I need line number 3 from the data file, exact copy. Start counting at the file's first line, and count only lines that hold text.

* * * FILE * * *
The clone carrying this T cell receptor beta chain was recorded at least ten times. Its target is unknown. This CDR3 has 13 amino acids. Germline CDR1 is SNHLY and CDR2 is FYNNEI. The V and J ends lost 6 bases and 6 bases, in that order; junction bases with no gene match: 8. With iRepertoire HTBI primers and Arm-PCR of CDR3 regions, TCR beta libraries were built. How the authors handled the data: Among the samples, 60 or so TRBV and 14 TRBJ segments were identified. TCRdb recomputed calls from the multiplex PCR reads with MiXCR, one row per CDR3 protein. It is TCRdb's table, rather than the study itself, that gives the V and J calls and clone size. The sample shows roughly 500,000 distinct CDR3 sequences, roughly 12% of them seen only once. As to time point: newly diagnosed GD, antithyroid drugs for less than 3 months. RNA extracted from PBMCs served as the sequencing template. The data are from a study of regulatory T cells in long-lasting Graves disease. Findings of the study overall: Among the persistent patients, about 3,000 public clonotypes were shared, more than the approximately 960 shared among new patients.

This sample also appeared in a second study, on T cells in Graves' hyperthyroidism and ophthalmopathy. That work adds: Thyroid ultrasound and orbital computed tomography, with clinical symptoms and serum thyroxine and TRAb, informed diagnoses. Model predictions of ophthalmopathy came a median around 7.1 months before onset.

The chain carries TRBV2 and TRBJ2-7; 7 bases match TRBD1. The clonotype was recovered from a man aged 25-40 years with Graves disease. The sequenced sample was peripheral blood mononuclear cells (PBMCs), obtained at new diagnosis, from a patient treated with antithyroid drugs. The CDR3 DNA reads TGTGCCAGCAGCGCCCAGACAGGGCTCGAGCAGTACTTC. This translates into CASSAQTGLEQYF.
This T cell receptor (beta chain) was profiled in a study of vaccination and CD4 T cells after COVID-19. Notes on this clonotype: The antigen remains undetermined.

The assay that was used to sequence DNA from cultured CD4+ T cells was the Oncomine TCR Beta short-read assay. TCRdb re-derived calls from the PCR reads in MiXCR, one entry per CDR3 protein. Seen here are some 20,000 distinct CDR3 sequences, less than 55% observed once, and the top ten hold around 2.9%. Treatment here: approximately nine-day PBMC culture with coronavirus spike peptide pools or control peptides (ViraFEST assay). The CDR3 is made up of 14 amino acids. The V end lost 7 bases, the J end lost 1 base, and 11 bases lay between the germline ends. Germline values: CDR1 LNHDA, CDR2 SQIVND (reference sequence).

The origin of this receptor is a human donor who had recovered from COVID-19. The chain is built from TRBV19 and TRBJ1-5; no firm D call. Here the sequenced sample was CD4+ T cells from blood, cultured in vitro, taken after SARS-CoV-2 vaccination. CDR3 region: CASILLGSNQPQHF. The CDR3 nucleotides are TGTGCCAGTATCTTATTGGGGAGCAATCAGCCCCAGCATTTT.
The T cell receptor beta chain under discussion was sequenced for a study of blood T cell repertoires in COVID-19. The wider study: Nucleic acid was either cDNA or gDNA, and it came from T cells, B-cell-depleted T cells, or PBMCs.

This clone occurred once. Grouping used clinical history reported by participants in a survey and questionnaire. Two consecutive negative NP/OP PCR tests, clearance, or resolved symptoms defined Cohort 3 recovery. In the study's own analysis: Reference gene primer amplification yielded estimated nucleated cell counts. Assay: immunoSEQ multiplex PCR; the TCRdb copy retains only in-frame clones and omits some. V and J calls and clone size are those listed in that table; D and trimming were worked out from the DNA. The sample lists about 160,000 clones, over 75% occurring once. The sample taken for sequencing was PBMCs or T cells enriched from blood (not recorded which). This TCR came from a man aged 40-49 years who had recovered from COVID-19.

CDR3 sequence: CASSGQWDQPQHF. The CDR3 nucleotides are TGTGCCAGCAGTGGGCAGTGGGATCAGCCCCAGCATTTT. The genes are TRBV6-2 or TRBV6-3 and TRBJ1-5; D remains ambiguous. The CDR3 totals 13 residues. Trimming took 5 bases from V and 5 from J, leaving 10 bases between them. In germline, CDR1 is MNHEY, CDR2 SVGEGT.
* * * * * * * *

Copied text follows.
The chain carries TRBV2 and TRBJ2-7; 7 bases match TRBD1. The clonotype was recovered from a man aged 25-40 years with Graves disease. The sequenced sample was peripheral blood mononuclear cells (PBMCs), obtained at new diagnosis, from a patient treated with antithyroid drugs. The CDR3 DNA reads TGTGCCAGCAGCGCCCAGACAGGGCTCGAGCAGTACTTC. This translates into CASSAQTGLEQYF.